Colorado Gov. John Hickenlooper has signaled a possible reversal on gun control and now may be open to supporting more restrictive gun laws, such as a ban on assault weapons.
In an interview with the Associated Press on Thursday, the Democratic governor said he "wanted to have at least a couple of months off after the shooting in Aurora to let people process and grieve and get a little space, but," the "time is right" now to discuss gun control.
"When you look at what happened in Aurora, a great deal of that damage was from the large magazine on the AR-15 (rifle)," Hickenlooper lamented. "I think we need to have a discussion and say, 'Where is this appropriate?'"
These comments differ from his initial reaction after the shooting, when he said: "If there were no assault weapons available—there were no this or no that—this guy's going to find something. Right?"
Hickenlooper added then: "And, you know, if it wasn't one weapon, it would have been another."
Hickenlooper’s office told Denver’s ABC affiliate that he has “not endorsed any changes to gun laws, but he welcomes the discussion.”
Republicans in Colorado's state Senate and House criticized Hickenlooper's comments.
Colorado State Sen. Greg Brophy, a Repubilcan, told Denver's ABC affiliate that when Democrats captured majorities in both the state House and Senate, “a lot of my colleagues predicted” they would attempt to pass more laws restricting gun rights.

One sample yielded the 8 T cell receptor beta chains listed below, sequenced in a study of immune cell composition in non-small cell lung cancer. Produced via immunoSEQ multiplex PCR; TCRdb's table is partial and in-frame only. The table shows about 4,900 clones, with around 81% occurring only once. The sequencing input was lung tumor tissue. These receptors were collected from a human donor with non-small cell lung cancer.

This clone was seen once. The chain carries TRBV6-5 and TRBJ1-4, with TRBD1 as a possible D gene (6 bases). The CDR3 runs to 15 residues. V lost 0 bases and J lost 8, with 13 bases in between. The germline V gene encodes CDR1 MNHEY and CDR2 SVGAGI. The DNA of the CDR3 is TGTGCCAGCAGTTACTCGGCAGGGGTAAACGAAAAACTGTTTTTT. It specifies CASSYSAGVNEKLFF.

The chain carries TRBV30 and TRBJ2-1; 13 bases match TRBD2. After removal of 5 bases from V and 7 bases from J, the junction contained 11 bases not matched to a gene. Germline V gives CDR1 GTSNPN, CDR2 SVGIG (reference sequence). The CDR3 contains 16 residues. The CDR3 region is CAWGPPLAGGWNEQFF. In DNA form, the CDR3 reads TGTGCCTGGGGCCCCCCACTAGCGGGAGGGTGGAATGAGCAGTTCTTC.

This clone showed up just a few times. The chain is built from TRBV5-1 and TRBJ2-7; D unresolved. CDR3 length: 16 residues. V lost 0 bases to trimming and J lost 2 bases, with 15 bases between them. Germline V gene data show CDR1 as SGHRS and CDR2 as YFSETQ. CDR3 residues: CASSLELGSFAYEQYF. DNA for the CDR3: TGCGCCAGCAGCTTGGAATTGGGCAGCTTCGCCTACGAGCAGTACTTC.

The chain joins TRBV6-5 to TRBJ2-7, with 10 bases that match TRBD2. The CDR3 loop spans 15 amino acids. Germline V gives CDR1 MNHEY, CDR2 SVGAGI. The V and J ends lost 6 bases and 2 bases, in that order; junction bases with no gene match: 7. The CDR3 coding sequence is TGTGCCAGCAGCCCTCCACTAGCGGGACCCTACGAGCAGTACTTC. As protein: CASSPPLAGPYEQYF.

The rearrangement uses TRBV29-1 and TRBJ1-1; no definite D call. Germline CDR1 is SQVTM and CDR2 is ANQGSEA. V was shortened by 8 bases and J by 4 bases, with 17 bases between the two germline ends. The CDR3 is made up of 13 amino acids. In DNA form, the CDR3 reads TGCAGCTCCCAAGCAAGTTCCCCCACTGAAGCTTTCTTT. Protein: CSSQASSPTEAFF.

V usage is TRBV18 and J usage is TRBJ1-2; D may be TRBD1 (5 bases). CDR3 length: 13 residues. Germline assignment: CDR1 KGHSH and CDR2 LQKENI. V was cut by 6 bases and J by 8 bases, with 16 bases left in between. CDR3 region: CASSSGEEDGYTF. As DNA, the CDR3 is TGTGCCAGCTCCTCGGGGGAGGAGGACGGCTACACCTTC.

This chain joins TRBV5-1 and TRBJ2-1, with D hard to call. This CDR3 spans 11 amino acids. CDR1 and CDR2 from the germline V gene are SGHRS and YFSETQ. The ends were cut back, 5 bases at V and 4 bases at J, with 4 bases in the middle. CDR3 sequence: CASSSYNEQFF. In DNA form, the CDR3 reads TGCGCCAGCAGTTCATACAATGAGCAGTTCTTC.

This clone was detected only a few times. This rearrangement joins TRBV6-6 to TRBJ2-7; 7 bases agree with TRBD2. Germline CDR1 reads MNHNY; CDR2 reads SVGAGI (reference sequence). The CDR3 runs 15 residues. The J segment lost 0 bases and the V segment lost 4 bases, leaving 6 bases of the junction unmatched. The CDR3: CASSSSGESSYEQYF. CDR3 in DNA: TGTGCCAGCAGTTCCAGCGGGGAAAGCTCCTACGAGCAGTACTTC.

Brophy accused Hickenlooper of having an "extreme liberal agenda against the Second Amendment."
Colorado Springs Republican Rep. Mark Waller, the GOP's incoming House leader, said he did not think it was "appropriate" for Hickenlooper to "capitalize on tragedies to further some political agenda."
Hickenloooper's comments after the shootings at a Oregon shopping mall and the murder-suicide involving Jovan Belcher, who played football for the Kansas City Chiefs.
According to the Associated Press, Hickenlooper said assault weapons were "designed for warfare" and "designed to pierce bulletproof vests and body armor."
Hickenlooper could be changing his tune on gun control to explore a potential Democratic presidential run in 2016. He told the Associated Press that he was “so moderate” that it would be “difficult” to imagine himself succeeding in the primary.